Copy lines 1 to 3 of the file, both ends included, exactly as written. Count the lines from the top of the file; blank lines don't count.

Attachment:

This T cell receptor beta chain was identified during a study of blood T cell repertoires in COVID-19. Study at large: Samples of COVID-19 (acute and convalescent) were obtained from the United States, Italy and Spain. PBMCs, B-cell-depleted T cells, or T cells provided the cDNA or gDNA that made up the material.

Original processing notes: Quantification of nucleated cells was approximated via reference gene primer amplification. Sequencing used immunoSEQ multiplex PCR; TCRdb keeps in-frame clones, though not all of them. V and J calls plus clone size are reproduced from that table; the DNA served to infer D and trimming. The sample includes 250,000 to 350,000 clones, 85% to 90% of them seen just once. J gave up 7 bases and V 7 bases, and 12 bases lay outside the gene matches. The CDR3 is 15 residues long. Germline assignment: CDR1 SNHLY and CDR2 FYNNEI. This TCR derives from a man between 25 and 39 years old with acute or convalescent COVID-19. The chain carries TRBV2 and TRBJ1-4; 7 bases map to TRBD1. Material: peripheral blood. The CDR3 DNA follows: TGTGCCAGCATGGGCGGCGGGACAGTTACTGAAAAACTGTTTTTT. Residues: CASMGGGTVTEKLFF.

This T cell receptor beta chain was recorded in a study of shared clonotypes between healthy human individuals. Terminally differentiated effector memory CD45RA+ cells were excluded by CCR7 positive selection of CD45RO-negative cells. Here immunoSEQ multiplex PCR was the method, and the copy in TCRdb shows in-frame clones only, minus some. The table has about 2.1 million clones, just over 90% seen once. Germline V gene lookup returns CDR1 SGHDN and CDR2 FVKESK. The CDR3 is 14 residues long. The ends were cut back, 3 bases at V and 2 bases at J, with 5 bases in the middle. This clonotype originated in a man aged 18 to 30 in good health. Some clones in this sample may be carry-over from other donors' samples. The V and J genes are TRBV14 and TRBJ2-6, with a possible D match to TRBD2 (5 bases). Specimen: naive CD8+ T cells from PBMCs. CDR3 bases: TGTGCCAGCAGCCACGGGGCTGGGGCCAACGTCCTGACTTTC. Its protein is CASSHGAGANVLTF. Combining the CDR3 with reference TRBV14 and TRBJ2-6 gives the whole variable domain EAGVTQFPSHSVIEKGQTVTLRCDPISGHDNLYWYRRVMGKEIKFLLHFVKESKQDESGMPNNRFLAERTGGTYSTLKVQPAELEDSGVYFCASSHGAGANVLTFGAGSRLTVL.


This T cell receptor beta chain was identified during a study of blood T cell repertoires in COVID-19. Study at large: Samples of COVID-19 (acute and convalescent) were obtained from the United States, Italy and Spain. PBMCs, B-cell-depleted T cells, or T cells provided the cDNA or gDNA that made up the material.

Original processing notes: Quantification of nucleated cells was approximated via reference gene primer amplification. Sequencing used immunoSEQ multiplex PCR; TCRdb keeps in-frame clones, though not all of them. V and J calls plus clone size are reproduced from that table; the DNA served to infer D and trimming. The sample includes 250,000 to 350,000 clones, 85% to 90% of them seen just once. J gave up 7 bases and V 7 bases, and 12 bases lay outside the gene matches. The CDR3 is 15 residues long. Germline assignment: CDR1 SNHLY and CDR2 FYNNEI. This TCR derives from a man between 25 and 39 years old with acute or convalescent COVID-19. The chain carries TRBV2 and TRBJ1-4; 7 bases map to TRBD1. Material: peripheral blood. The CDR3 DNA follows: TGTGCCAGCATGGGCGGCGGGACAGTTACTGAAAAACTGTTTTTT. Residues: CASMGGGTVTEKLFF.

This T cell receptor beta chain was recorded in a study of shared clonotypes between healthy human individuals. Terminally differentiated effector memory CD45RA+ cells were excluded by CCR7 positive selection of CD45RO-negative cells. Here immunoSEQ multiplex PCR was the method, and the copy in TCRdb shows in-frame clones only, minus some. The table has about 2.1 million clones, just over 90% seen once. Germline V gene lookup returns CDR1 SGHDN and CDR2 FVKESK. The CDR3 is 14 residues long. The ends were cut back, 3 bases at V and 2 bases at J, with 5 bases in the middle. This clonotype originated in a man aged 18 to 30 in good health. Some clones in this sample may be carry-over from other donors' samples. The V and J genes are TRBV14 and TRBJ2-6, with a possible D match to TRBD2 (5 bases). Specimen: naive CD8+ T cells from PBMCs. CDR3 bases: TGTGCCAGCAGCCACGGGGCTGGGGCCAACGTCCTGACTTTC. Its protein is CASSHGAGANVLTF. Combining the CDR3 with reference TRBV14 and TRBJ2-6 gives the whole variable domain EAGVTQFPSHSVIEKGQTVTLRCDPISGHDNLYWYRRVMGKEIKFLLHFVKESKQDESGMPNNRFLAERTGGTYSTLKVQPAELEDSGVYFCASSHGAGANVLTFGAGSRLTVL.